In this world of incredibly shrinking supply chains, new winners will be declared. Consumers gain in customization, speed, and price. Leading manufacturers are freed from the heartburn of global logistics, defects made in China, and just-in-time inventory management, becoming services firms brimming with product designers and software engineers. Online retailers turn into marketplaces for printable goods and assemblers of products to those not into DIY assembly. Individual designers, collaborative online product development, local micro-assemblies will mushroom. Chronically ill will be cured: the new technologies enable the production of human organs.
An unsuspecting winner: the newly logged-ons – the five billion to-be Internet users in the planet’s far corners, and those that hand them a printer to buy printable goods.
This new, new world economy is the stuff of high-tech, wealthy economies with broad-based access to the Web, 3D printers, and robotics, and low hurdles to starting a business. With enviably low electricity prices, America is especially well-positioned. But new technologies can also fuel entrepreneurship in emerging markets. A small, creative firm in Rio can design and assemble customized goods for the massive local market – or simply assemble goods from American designs. Or make custom designs for a Madison Avenue shopper armed with a 3D printer.
Transforming Global Trade
The new technologies will transform global trade. The world’s product space will explode – yet with parts and components traded on the cloud, little physical movement needs to take place. Shipping and logistics companies lose out. Final goods trade too will drop when 3D printers graduate to producing complex turn-key products. But with printable parts and turnkey robots, shipments of even such sophisticated goods as cars and airplanes can decline to nations capable of local assembly, or with an open door policy to foreign assemblers.
Mecca of technology and innovation, America has a major offensive trade interest in this new, new world economy – specifically to export product designs and sophisticated manufactured goods. The Obama administration has linked its advanced manufacturing drive to its export promotion initiative.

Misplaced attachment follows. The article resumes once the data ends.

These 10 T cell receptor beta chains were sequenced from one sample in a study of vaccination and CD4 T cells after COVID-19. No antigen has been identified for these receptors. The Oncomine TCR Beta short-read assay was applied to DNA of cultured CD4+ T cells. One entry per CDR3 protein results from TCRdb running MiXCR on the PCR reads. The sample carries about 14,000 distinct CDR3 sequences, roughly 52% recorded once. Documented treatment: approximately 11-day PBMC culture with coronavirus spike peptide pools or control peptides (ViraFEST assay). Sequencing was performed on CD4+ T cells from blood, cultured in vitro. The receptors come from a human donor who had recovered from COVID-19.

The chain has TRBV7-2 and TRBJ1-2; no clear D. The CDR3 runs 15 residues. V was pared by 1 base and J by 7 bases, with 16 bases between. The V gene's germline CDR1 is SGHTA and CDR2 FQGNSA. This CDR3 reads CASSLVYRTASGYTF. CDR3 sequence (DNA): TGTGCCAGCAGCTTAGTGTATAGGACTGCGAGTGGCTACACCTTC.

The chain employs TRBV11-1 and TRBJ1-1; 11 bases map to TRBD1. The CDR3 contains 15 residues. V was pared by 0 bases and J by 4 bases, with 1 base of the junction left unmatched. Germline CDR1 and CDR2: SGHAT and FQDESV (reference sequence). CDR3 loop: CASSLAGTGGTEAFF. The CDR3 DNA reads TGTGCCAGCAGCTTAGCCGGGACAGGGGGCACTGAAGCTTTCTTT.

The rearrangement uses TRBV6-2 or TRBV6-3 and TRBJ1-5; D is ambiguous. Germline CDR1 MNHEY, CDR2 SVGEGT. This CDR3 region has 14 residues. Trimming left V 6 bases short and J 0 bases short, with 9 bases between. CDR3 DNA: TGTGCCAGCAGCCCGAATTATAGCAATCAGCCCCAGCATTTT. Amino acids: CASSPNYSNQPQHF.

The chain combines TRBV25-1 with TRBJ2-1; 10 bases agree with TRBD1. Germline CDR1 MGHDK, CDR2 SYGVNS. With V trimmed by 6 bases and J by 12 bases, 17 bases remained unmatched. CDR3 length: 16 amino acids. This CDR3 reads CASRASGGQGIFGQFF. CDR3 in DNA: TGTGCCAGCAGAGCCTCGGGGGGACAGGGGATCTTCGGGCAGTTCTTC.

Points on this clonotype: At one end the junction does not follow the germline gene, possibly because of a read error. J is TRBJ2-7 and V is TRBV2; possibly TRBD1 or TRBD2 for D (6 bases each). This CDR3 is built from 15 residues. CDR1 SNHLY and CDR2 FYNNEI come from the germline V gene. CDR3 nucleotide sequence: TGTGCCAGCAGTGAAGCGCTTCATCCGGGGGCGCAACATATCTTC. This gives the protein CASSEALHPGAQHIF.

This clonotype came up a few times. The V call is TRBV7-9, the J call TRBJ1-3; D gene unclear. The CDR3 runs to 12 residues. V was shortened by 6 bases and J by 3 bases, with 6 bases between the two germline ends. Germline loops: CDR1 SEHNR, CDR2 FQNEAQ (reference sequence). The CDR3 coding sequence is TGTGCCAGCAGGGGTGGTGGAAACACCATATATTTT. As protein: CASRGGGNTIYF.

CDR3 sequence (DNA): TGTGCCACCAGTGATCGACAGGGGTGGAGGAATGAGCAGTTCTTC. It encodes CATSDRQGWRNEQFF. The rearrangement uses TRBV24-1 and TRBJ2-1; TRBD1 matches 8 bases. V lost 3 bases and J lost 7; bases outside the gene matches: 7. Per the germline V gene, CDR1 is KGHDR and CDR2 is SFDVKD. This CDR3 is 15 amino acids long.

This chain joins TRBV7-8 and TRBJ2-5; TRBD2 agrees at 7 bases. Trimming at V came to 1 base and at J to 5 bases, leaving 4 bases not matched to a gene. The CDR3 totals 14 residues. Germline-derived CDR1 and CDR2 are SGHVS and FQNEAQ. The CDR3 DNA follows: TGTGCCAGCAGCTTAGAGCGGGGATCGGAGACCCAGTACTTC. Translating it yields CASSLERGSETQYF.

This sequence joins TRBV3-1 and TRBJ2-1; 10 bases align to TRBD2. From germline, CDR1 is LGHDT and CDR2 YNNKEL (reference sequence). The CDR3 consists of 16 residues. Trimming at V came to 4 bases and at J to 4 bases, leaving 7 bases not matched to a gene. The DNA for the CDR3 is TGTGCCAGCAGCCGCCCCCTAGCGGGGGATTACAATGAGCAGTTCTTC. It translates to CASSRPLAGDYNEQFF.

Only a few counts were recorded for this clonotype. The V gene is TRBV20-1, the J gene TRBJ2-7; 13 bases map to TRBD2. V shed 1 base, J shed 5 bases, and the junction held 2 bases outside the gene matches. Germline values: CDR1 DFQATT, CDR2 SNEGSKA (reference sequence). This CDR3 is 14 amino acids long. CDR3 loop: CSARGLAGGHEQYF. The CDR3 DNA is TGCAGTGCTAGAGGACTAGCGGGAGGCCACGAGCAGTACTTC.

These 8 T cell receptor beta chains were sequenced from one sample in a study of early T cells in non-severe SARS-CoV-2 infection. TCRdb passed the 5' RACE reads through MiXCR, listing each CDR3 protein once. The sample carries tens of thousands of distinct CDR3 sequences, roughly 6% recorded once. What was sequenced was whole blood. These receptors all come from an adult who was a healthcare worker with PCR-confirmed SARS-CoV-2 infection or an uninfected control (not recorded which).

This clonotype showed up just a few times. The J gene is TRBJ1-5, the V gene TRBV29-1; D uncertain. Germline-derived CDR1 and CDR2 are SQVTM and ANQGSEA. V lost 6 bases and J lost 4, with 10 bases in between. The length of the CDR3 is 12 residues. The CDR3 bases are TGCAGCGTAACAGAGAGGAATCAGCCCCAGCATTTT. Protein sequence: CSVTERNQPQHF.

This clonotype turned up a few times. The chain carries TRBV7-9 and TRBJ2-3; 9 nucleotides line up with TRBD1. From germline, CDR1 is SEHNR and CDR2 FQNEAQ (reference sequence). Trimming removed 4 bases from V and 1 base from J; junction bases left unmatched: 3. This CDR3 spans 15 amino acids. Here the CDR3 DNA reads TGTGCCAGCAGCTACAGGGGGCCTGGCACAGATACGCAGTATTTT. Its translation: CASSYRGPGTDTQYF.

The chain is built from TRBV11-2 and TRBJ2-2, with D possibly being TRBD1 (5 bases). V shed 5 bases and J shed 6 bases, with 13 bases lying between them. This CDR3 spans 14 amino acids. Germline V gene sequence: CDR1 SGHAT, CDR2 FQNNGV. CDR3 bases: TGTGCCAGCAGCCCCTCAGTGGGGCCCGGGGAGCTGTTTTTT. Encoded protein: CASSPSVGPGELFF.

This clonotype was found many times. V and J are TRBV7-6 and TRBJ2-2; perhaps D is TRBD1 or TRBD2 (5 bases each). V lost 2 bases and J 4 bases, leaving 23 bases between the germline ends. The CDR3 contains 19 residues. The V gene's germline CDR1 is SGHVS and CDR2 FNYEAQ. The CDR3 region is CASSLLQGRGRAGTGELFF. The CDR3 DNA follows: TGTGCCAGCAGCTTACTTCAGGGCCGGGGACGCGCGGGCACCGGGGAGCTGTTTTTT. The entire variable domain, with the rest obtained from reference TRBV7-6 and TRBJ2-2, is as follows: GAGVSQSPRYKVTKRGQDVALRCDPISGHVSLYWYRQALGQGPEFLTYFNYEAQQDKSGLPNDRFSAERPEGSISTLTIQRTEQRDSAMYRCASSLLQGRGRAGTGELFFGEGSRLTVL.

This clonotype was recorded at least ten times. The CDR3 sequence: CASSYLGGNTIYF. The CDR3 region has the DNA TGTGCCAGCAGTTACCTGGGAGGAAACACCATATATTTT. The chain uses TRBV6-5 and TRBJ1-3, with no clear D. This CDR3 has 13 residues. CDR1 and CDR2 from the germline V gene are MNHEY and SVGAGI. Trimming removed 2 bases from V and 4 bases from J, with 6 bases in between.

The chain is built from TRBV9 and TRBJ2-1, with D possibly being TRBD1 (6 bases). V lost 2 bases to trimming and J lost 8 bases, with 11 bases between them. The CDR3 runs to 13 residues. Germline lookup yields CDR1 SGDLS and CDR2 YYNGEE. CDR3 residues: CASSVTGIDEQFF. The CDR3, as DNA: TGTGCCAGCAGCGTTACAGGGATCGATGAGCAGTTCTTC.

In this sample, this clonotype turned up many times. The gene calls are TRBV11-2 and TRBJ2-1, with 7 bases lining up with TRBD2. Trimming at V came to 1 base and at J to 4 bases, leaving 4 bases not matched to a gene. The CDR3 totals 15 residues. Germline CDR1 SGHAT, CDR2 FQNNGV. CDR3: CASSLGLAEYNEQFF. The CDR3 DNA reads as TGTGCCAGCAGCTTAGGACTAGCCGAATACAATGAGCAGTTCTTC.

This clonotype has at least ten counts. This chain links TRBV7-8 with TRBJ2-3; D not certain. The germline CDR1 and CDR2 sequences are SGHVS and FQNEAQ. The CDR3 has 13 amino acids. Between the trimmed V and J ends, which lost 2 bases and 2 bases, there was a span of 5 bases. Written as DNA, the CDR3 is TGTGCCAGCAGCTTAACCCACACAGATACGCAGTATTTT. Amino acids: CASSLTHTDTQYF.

Yet this world has a dark side – the specter of rampant property rights violations and patent infringements. Why couldn’t a company around the world simply replicate designs Made in USA? Meanwhile, hapless garage entrepreneurs designing products in America could inadvertently violate foreign corporate copyrights.
Here is where the new trade deals can make a difference. Positively, there is a growing discussion on trade policies fitting for e-commerce, the fuel of consumer-driven trade. However, trade negotiators need to leap farther into the future of global production, and craft highly sophisticated, even futuristic rules on IP, software piracy, copyright, trade secrets, export licenses, patent and trademarks, and dispute settlement.
Balance must be struck. Creative juices, whether of a corporate giant or garage entrepreneur, must flow unfettered from fears of mass piracy. Yet Americans of all walks of life need to be empowered to develop and sell new products without undue legal reprimands, at home or abroad.
The worst outcome of all would be for governments to crack down on online trade, including of designs and parts.
We are in for a YouTube for goods – amid the many flops, there will be brilliant breakthroughs and global cross-pollination. Americans will make many of the new, new things. Our trade agenda must be just as ingenious.